Korea’s veteran golfers seek strong finish at the Masters
Two South Korean veteran golfers at the Masters Tournament here this week said that they’re eyeing a high finish at the season’s first major championship.
After finishing nine holes of practice at Augusta National Golf Club in Georgia, Yang Yong-eun said he is seeking a “top-10” finish.
“The wind was blowing hard today and I was just checking out the course,” said Yang, the winner of the 2009 PGA Championship.
He is the first Asian golfer to win one of the four major titles in men’s golf.
“Greens are fast here, and I will concentrate on my short game,” Yang added. “Over the next two days of practice rounds, I will try to put myself in top form and finish inside the top 10.”
This is the fourth Masters for Yang, who tied for eighth in 2010. So far this season, the 39-year-old has had three top-10 finishes in seven tournaments, and he’s ranked 33rd in the world.
Choi Kyung-ju, better known as K.J. Choi on the PGA Tour, said he wants to return the love of his fans with another good finish at Augusta.
“I am getting more comfortable with my new swing and I am in good form,” Choi said.
The 40-year-old is playing in his ninth straight Masters. He was third in 2004 ― the highest finish by a South Korean at the Masters ― and tied for fourth a year ago while playing all four rounds with Tiger Woods.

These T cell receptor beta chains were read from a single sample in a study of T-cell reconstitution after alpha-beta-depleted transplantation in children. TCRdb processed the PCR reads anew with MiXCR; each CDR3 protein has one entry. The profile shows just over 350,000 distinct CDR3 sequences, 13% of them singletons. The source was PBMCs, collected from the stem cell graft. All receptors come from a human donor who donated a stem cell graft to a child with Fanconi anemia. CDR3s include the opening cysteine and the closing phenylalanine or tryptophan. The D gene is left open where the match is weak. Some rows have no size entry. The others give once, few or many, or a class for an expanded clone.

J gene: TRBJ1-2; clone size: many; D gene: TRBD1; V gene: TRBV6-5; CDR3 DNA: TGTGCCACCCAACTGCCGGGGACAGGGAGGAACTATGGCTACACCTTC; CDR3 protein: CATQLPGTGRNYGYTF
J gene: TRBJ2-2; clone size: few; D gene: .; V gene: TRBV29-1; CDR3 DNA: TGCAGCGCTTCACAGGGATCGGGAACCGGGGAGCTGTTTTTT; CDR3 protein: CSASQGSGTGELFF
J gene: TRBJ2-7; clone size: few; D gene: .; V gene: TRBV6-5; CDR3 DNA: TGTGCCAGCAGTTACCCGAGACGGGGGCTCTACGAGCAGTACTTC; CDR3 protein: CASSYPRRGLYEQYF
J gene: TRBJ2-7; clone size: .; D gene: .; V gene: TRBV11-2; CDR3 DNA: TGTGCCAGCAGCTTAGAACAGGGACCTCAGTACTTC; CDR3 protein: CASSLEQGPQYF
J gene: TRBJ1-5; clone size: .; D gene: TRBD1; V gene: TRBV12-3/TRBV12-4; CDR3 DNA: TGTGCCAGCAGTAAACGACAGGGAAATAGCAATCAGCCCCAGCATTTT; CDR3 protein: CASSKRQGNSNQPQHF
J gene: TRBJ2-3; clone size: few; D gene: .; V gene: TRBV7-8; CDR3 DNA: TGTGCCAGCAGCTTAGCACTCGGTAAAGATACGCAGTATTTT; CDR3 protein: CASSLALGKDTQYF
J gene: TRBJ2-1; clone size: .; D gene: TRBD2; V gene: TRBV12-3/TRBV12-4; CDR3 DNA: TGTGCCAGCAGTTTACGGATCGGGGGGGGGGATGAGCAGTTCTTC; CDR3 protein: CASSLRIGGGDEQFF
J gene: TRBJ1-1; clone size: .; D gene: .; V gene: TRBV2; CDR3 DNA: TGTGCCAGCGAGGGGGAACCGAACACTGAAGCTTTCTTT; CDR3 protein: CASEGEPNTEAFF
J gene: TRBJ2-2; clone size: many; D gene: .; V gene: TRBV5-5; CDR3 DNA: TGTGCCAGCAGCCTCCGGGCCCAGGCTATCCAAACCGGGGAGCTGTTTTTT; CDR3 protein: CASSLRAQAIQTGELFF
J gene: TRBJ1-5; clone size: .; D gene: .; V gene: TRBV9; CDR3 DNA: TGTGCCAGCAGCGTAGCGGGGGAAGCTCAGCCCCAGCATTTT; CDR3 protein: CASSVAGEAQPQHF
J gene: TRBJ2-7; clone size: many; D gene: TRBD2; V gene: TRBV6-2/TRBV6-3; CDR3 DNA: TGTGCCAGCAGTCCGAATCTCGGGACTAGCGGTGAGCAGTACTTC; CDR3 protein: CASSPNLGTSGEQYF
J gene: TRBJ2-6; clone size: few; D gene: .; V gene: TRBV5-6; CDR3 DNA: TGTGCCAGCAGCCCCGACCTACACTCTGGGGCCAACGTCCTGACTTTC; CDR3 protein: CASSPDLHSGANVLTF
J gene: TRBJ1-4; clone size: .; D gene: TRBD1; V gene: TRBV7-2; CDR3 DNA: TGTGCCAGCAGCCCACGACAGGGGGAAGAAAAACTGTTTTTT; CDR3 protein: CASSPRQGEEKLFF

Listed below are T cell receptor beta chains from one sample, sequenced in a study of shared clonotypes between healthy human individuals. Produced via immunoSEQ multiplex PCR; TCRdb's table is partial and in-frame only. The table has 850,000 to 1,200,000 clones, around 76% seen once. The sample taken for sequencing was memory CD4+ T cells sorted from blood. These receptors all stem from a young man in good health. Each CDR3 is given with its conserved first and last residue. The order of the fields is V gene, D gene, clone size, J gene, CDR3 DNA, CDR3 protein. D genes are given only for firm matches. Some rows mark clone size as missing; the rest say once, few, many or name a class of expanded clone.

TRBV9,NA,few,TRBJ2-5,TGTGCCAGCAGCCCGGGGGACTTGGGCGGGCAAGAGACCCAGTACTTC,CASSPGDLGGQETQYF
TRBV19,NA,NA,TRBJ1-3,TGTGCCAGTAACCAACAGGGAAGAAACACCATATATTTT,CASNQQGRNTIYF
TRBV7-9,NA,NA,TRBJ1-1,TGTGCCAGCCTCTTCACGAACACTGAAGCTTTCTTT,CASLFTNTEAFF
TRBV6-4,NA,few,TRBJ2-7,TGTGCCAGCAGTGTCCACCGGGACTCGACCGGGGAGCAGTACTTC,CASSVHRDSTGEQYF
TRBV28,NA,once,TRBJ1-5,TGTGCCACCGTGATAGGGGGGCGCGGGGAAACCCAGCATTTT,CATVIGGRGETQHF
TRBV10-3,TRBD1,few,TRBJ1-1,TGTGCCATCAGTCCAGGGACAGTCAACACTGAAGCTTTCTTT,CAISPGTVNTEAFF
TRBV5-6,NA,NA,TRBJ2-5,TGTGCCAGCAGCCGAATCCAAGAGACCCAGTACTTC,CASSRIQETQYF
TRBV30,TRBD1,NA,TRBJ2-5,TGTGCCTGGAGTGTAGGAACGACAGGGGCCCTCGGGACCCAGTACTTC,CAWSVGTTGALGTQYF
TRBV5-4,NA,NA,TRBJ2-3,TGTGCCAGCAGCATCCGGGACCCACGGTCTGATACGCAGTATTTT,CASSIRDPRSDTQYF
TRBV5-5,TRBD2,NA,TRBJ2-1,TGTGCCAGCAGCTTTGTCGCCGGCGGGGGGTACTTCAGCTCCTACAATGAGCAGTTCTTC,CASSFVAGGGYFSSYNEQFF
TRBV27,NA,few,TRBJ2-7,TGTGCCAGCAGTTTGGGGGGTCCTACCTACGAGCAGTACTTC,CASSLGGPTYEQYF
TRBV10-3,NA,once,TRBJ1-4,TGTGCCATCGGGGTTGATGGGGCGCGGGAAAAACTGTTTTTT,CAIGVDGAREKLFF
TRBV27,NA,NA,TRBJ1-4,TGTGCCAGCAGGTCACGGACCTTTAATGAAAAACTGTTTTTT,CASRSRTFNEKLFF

Woods generated much hoopla at last year’s Masters, since it was his first tournament of 2010 after dealing with his extramarital affair scandal over the winter.
Choi too has worked hard on his short game. And to ensure more accurate second shots on long par-4s and par-5s here, Choi has ditched his long irons and picked up a “hybrid” club, a blend of a fairway wood and a long iron that offers the high trajectory of a wood and the distance of an iron.
In 2011, Choi has played in eight tournaments, with two top-10 showings. But one of those two came last weekend at the Arnold Palmer Invitational.
“The course looks to be in pretty much the same shape as last year,” Choi said of Augusta National. “Greens are fast and I’d need a good short game to put up low scores.”
Choi and Yang are among four South Koreans in the field, with Kim Kyung-tae and Jeong Yeon-jin being the others. There are also Korean-Americans Anthony Kim, Kevin Na, David Chung and Lion Kim.
Kim Kyung-tae was the money winner on the Japanese PGA Tour in 2010. He said his goal at his first Masters is “to make the cut.”
Jeong, Lion Kim and David Chung are amateurs. Jeong is the reigning British Amateur champion, Kim on the U.S. Amateur Public Links Championship, and Chung was the runner up at the U.S. Amateur Championship.